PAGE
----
Health, economy depend on masks
Starting today, all Oregonians will be required to wear a mask in indoor public spaces.
Yes, masks can be uncomfortable to wear, but no, they aren’t a violation of your constitutional rights or damaging to your health, unless you have severely compromised breathing, which means you probably shouldn’t be out in public in the first place.
Oregon Gov. Kate Brown was left with no choice than to require masks after the Oregon Health Authority and the Institute for Disease Modeling released data that project how COVID-19 is spreading across the state.
The modeling, which is based on data through June 18, offers three projections, predicting that daily case levels could rise as much as 20 percentage points.
The “optimistic” scenario, which is the least likely according to the OHA, shows the state continuing to see about 180 confirmed COVID-19 cases per day for the next month.
The “moderate” model suggests we could see as many as 900 new daily cases and increase hospitalizations from eight to 27 each day.
The “pessimistic” scenario would be over 5,000 new cases per day, with hospitalizations increasing from eight to 84.
“What’s amazing is there are things we can do that aren’t much of a hardship and have a profound effect on the spread of the virus,” Jackson County Medical Director Dr. Jim Shames said Monday.
We concur. Residents of Oregon must wear masks, maintain 6 feet of social distancing and wash their hands for 20 seconds.
Washington Gov. Jay Inslee and California Gov. Gavin Newsom each made similar mask mandates over the past few weeks in their states. It only makes sense for Oregon to join the rest of the West Coast.
In Jackson County, we have 49 active cases and have seen 10 related hospitalizations since the pandemic began. That is low compared to other counties from around the state, but Shames said Monday that we have at least one “super spreader,” or someone who is highly infections.
If we don’t slow the spread of COVID-19, the governor’s office could force Jackson County to revert back to phase one or zero reopening. On top of the health risks, businesses that were just able to reopen would be shuttered again. It is worth wearing a mask to keep everyone healthy and employed.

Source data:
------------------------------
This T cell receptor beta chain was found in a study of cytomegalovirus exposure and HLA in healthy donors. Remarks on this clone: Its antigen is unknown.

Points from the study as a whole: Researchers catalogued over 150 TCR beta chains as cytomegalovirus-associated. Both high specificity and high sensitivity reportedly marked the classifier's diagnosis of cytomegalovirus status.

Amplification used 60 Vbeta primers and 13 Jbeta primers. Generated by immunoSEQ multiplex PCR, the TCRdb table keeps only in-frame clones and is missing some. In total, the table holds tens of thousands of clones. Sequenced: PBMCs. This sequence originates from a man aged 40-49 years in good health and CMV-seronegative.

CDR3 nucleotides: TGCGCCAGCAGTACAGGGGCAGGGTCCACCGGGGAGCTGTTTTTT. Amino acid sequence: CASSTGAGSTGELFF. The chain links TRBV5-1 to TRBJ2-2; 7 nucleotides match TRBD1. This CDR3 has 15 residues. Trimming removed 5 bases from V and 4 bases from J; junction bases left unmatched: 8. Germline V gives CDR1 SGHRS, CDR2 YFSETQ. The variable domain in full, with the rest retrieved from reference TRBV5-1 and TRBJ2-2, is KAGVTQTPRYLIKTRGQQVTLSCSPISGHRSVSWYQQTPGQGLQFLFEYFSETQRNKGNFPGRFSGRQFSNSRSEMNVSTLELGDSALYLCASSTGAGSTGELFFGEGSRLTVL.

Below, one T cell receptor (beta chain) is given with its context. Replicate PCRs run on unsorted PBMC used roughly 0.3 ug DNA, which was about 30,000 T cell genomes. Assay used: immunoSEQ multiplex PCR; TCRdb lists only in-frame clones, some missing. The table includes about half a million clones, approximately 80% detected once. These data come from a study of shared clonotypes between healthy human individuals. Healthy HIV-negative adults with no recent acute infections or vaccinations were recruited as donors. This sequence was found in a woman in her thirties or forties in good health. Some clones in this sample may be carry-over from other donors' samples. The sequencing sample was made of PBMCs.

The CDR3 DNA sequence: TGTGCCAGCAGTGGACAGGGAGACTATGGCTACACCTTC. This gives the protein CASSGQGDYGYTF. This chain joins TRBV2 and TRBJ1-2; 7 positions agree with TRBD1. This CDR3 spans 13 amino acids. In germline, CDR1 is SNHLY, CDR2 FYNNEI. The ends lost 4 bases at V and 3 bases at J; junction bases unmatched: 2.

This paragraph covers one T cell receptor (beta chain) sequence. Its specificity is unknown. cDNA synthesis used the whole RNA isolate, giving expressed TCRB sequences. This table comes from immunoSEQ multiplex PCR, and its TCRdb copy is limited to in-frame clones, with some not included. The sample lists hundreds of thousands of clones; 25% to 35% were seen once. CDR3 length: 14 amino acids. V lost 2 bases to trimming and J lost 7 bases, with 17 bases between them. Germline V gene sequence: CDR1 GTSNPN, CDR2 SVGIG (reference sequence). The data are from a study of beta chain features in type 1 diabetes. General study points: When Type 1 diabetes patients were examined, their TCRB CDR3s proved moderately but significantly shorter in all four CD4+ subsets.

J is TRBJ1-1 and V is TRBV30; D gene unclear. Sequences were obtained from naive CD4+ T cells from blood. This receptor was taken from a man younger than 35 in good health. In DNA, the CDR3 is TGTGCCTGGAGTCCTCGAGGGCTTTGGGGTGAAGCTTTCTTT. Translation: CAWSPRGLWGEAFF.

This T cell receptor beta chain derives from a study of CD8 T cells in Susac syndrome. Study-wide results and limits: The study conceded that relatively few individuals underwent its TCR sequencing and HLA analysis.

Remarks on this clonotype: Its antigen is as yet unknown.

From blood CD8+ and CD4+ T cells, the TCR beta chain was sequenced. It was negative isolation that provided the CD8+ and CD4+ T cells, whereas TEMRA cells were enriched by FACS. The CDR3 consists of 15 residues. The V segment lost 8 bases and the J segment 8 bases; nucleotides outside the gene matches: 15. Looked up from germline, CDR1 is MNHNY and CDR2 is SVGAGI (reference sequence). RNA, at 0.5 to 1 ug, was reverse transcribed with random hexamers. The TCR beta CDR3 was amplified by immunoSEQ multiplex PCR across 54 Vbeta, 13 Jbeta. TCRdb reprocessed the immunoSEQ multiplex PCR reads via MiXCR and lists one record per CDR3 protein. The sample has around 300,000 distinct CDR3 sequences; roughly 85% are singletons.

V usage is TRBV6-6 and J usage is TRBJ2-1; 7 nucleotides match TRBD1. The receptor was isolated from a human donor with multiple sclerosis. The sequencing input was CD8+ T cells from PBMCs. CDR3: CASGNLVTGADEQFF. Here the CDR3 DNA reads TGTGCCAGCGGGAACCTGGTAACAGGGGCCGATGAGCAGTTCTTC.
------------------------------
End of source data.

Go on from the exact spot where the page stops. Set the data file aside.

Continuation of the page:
In April, the Centers for Disease Control and Prevention suggested wearing cloth masks while in public to slow the spread of the novel coronavirus.
“This recommendation is based on what we know about the role respiratory droplets play in the spread of the virus that causes COVID-19, paired with emerging evidence from clinical and laboratory studies that shows cloth face coverings reduce the spray of droplets when worn over the nose and mouth,” according to the CDC’s website.
We wear N95 masks nearly every summer in the Rogue Valley during smoke season. Your health depends on a mask then, and it does now, too.
In a April article, The American Bar Association explained that the 10th Amendment and U.S. Supreme Court decisions grant states all authority to take public health emergency actions.
“With states adopting emergency measures, there are several broad public health tools that governors can invoke,” the ABA article reads. “They can, for example, order quarantines to separate and restrict the movement of people who were exposed to a contagious disease to see if they become sick. They can also direct that those who are sick with a quarantinable communicable disease be isolated from people who are not sick.”
While everyone claims to be an expert on the constitution and infectious diseases on social media, such complex scientific issues cannot be explained in a meme. Just wear a mask so we can all get through this without inflicting more damage to the local economy and the health of the residents of the valley.